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Date:	Thu, 5 Jun 2008 11:35:37 +0200
From:	Jan Kara <jack@...e.cz>
To:	Theodore Tso <tytso@....edu>,
	Andrew Morton <akpm@...ux-foundation.org>,
	hidehiro.kawai.ez@...achi.com, sct@...hat.com, adilger@....com,
	linux-kernel@...r.kernel.org, linux-ext4@...r.kernel.org,
	jbacik@...hat.com, cmm@...ibm.com, yumiko.sugita.yf@...achi.com,
	satoshi.oshima.fk@...achi.com
Subject: Re: [PATCH 1/5] jbd: strictly check for write errors on data
	buffers

On Wed 04-06-08 18:51:55, Theodore Tso wrote:
> On Wed, Jun 04, 2008 at 02:58:48PM -0700, Andrew Morton wrote:
> > On Wed, 4 Jun 2008 17:22:02 -0400
> > Theodore Tso <tytso@....edu> wrote:
> > 
> > > On Wed, Jun 04, 2008 at 11:19:11AM -0700, Andrew Morton wrote:
> > > > Does any other filesystem driver turn the fs read-only on the first
> > > > write-IO-error?
> > 
> 
> For failures to write to data blocks, I don't think any other
> filesystems turn the filesystem read-only.  Not that many other
> filesystems do the remount on read-only thing in general; remounting
> read/only is something that might be unique to ext2/3/4.
> 
> > > It is similarly insane to ask a filesystem to figure out that a newly
> > > plugged in USB stick is the same one that the user had accidentally
> > > unplugged 30 seconds ago.  We don't want to put that kind of low-level
> > > knowlede about storage details in each different filesystem.
> > > 
> > > A much better place to put that kind of smarts is in a multipath
> > > module which sits in between the device and the filesystem.  It can
> > > retry writes from a transient failure, if a path goes down or if a
> > > iSCSI device temporarily drops off the network.
> > 
> > That's fine in theory, but we don't do any if that right now, do we?
> 
> No, but I think it's insane to put any of this into the filesystem.  I
> don't want to put words in other people's mouths, but Mingming and I
> were chatting with Chris Mason the last two days at a BTRFS workshop
> (which is why we've been a bit slow on responding), and when discussed
> this thread informally, he agreed that it was really bad idea to try
> to put this kind of retry logic in an individual filesystem.
> 
> > >  But if a filesystem
> > > gets a write failure, it has to assume that the write failure is
> > > permanent.
> > 
> > To that sector, yes.  But to the entire partition?
> 
> I agree it's a bad idea.  OTOH, we really need a good way of notifying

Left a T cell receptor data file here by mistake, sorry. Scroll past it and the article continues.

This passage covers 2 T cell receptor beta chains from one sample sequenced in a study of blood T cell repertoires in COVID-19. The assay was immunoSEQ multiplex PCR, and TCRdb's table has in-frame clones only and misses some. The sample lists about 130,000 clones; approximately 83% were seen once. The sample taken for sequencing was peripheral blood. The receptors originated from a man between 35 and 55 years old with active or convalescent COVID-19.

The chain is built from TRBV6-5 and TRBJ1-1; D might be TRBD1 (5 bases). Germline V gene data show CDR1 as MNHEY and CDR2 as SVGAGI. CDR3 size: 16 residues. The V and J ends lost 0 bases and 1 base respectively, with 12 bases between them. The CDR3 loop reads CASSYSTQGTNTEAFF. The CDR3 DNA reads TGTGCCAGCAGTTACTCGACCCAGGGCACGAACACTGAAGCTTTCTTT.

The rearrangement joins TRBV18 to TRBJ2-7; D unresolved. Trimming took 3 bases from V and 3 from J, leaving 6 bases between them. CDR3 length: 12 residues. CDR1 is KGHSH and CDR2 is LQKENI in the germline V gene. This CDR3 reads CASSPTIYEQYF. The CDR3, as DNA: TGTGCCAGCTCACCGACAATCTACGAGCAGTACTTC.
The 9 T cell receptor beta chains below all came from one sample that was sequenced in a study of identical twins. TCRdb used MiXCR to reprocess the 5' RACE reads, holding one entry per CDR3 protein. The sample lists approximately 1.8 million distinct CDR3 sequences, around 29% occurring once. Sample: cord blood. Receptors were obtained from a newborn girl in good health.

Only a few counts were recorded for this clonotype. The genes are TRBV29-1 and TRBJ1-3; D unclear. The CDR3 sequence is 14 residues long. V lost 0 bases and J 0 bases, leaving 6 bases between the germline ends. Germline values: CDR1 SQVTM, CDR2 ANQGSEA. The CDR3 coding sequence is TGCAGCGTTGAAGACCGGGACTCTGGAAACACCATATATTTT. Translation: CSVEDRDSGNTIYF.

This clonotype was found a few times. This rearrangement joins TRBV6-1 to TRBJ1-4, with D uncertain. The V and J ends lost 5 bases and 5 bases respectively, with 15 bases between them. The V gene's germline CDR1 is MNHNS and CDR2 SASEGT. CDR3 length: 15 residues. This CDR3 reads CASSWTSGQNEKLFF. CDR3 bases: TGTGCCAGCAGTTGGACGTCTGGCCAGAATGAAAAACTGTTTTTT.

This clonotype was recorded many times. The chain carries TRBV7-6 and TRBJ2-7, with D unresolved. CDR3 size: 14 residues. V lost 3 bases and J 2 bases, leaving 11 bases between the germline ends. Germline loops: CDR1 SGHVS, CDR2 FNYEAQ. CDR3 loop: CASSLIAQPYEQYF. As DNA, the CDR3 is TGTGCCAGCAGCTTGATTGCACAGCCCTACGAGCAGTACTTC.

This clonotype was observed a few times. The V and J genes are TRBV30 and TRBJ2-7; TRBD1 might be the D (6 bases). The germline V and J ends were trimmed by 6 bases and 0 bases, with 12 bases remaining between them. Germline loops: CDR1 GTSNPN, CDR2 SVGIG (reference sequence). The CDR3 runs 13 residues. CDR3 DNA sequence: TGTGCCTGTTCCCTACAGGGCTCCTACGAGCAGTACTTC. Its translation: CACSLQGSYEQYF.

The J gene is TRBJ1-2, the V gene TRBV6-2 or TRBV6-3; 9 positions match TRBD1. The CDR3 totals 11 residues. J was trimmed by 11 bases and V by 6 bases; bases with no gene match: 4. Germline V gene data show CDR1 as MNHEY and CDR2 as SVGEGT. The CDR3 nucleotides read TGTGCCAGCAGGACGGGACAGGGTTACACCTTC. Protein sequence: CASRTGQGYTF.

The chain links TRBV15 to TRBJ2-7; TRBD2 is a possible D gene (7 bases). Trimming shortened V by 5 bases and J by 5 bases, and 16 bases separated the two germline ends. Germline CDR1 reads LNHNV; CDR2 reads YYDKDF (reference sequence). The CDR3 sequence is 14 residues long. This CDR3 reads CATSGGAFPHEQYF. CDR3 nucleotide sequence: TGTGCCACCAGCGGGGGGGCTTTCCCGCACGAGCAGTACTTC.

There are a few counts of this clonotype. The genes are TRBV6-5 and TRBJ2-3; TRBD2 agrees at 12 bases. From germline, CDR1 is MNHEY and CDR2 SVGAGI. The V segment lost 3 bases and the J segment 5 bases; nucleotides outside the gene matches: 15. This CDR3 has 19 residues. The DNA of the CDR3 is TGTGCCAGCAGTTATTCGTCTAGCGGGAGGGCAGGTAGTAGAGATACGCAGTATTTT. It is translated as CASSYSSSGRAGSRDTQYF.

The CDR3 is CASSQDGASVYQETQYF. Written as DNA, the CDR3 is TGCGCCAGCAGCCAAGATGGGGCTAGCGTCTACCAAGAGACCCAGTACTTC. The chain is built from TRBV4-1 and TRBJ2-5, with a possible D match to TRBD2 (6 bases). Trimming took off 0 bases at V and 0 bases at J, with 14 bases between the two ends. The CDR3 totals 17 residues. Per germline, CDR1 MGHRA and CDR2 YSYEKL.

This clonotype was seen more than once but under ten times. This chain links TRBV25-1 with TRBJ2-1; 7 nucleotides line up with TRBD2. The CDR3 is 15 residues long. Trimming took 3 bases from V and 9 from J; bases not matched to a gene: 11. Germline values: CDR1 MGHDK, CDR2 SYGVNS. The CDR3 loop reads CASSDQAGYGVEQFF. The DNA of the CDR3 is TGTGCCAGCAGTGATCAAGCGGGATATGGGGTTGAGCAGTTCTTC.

> a system daemon or administrator, and not just rely on the application
> to DTRT when it receives an -EIO.  Probably what we should do is (1)
> return -EIO, (2) send a uevent that includes as much information as
> possible.  At the minimum, the block that had the write (or read)
> error, and if available the file name involved, and application and/or
> pid involved.  That way, the policy of what should happen in case of a
> data I/O error can be informed by what write just failed.  It might be
> that if the failure is to some critical application data, the right
> thing to do is to kill of the application server and let the HA system
> bring up the hotbackup.  Or if the failure is writing to a log file,
> some other recovery procedure is the right thing.   
> 
> But forcing the entire filesystem read-only just because of a write
> failure to a data block is probably not the best way to go.
  OK, you've convinced me that aborting journal because of EIO on data
block isn't the best thing to do. But it is a bit problematic to return EIO
to userspace - we usually find this in commit code so we work on behalf of
kjournald and user already thinks the write has succeeded (which is
basically problem of any cached write). So the best thing we can do is set
AS_EIO on the mapping and hope userspace will notice (we report such error
when user does fsync/sync/sync_file_range).
  Sending some event to userspace is certainly possible but can hardly be
more specific than "IO error at block %lu of file %s".

> > But afaict this patch changes things so that if we get a write failure
> > in a data block we make the entire fs read-only.  Which, as I said, is
> > often "dead box".
> > 
> > This seems like a quite major policy change to me.
> 
> Agreed, and it's not appropriate.  I could imagine that for some
> setups it is the right policy, but the kernel should not be setting
> policy like this.  Maybe as a new tunable in the superblock, or maybe
> via a round-trip to userspace via a uevent, but certainly not as the
> new default behavior.
  Yes, I believe a tunable in superblock controlling how do we behave on
EIO error in data block would be the best solution.

> Apologies, I'm still catching up on patches sent in the past few days,
> so I haven't had a chance to do a detailed review on Kawai-san's
> patches yet.  I do agree that if this patch is forcing the entire
> filesystem read-only on a write-failure to a data block, it's probably
> not appropriate.

								Honza
-- 
Jan Kara <jack@...e.cz>
SUSE Labs, CR
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